Experience Ladakh

Getting to Ladakh

Although Ladakh is located on a high altitude, it is quite accessible by Air and Road. Here’s how you can travel.

By Air

Direct flights operate from Delhi, Jammu and Srinagar.

By Road

From Kashmir: 430 kms. Travel Time: 1 or 2 days
The Srinagar-Leh highway (No.NH 1D) is about 430 kms. It crosses the first La (Pass) at Zojila (3500m) where the highest tank battle was once fought. This pass remains closed from around November till April (depending upon the prevailing weather conditions).

Dras, the first major village is the second coldest inhabited place. Nearby is the ‘Kargil’ war memorial surrounded by Tiger hill and Tololing. Kargil town is about halfway and is a major town of transit and refuelling.

There are another two passes: Mankila and Fotula to finally descend in the Indus valley. Although it’s a passage through mountains, most of the stretch is a smooth ride.

From Manali: 470 kms. Travel Time: 2 or 3 days The Manali-Leh highway is about 470 kms and remains open from May through September (depending upon the prevailing weather conditions).

Well, this highway is not only a ride but an adventure. The road negotiates several high passes like Rohtang (3980m), Baralacha La (4890m), that cuts through the Great Himalaya Range, Lachung La (5000m) and finally Taglang La (5325m) that cuts through the Zanskar range. The more than 40 kms ride through one of the vast and desolate high altitude plains of Skyangchu Thang is an experience by itself. The road is a bit rough, particularly in early and late season. However, there are various temporary transit points providing basic services to travellers.

Useful Tips


Ladakh is a high altitude destination. It is therefore advised that you acclimatise yourself to the altitude and its environment, particularly if you land up in Leh by flight. High altitude sickness can occur to anyone at altitudes above 3,000m (10,000ft). Mild symptoms include headache, lethargy, dizziness, loss of sleep and appetite.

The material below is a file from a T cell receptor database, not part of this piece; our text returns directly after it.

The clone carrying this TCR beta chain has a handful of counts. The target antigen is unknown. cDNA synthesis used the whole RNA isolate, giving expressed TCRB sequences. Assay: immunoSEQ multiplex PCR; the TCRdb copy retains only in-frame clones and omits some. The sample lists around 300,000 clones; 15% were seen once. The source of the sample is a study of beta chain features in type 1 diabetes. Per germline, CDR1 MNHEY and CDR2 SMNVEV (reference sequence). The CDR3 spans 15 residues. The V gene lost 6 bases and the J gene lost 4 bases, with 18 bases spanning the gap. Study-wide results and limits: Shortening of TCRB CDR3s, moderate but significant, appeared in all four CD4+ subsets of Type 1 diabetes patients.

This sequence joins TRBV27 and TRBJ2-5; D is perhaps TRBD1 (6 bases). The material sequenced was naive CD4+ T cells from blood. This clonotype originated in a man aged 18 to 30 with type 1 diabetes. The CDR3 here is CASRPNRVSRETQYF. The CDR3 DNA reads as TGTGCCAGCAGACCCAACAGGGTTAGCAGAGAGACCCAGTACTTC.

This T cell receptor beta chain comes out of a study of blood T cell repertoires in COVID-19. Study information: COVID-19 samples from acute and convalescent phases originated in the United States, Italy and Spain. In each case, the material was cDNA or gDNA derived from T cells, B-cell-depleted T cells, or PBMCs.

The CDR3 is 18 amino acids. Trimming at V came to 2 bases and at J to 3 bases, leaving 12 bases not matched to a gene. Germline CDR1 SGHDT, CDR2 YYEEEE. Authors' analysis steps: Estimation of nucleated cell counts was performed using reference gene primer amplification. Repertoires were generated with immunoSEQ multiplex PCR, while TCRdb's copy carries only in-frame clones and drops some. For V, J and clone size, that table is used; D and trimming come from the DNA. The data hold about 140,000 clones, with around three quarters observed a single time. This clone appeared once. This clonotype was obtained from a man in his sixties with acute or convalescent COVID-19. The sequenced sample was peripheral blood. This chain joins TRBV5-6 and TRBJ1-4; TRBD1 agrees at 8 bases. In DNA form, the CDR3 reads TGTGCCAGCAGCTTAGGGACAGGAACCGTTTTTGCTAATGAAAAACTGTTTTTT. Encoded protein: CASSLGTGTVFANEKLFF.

Inner Line Permit

Ladakh being a frontier area, certain areas are restricted for visitors. However, since 1994, new areas are open for tourist, but with an ‘Inner Line Permit’, which is available from the District Collector's office or arranged by a tour operator. All you need is a copy of your passport or identity card.

Weather and Climate

The altitude range causes wide variations in climate even within Ladakh. Summer is short, from June to August, with temperatures varying between Max 25°C - 30°C and Min around 15°C. Winter is chilling and long with temperatures dropping to Max 5°C and Min -25°C.

Spring and Autumn are very short and cold too. It is because of this peculiar climate that Ladakh is often classified as a Cold Desert.


You may experience a scorching sun and chilling wind on the same day. Carry appropriate clothing and keep a reserve of woolens. A little snack with sufficient water to last a day should be handy. A pair of sun glasses with some sun screen cream helps you in this heat. The so called autumn and spring are also relatively cold, if not freezing. If you arrive even in the month of May or September, it would make sense to have a heater in your room. However, avoid LPG heating devices.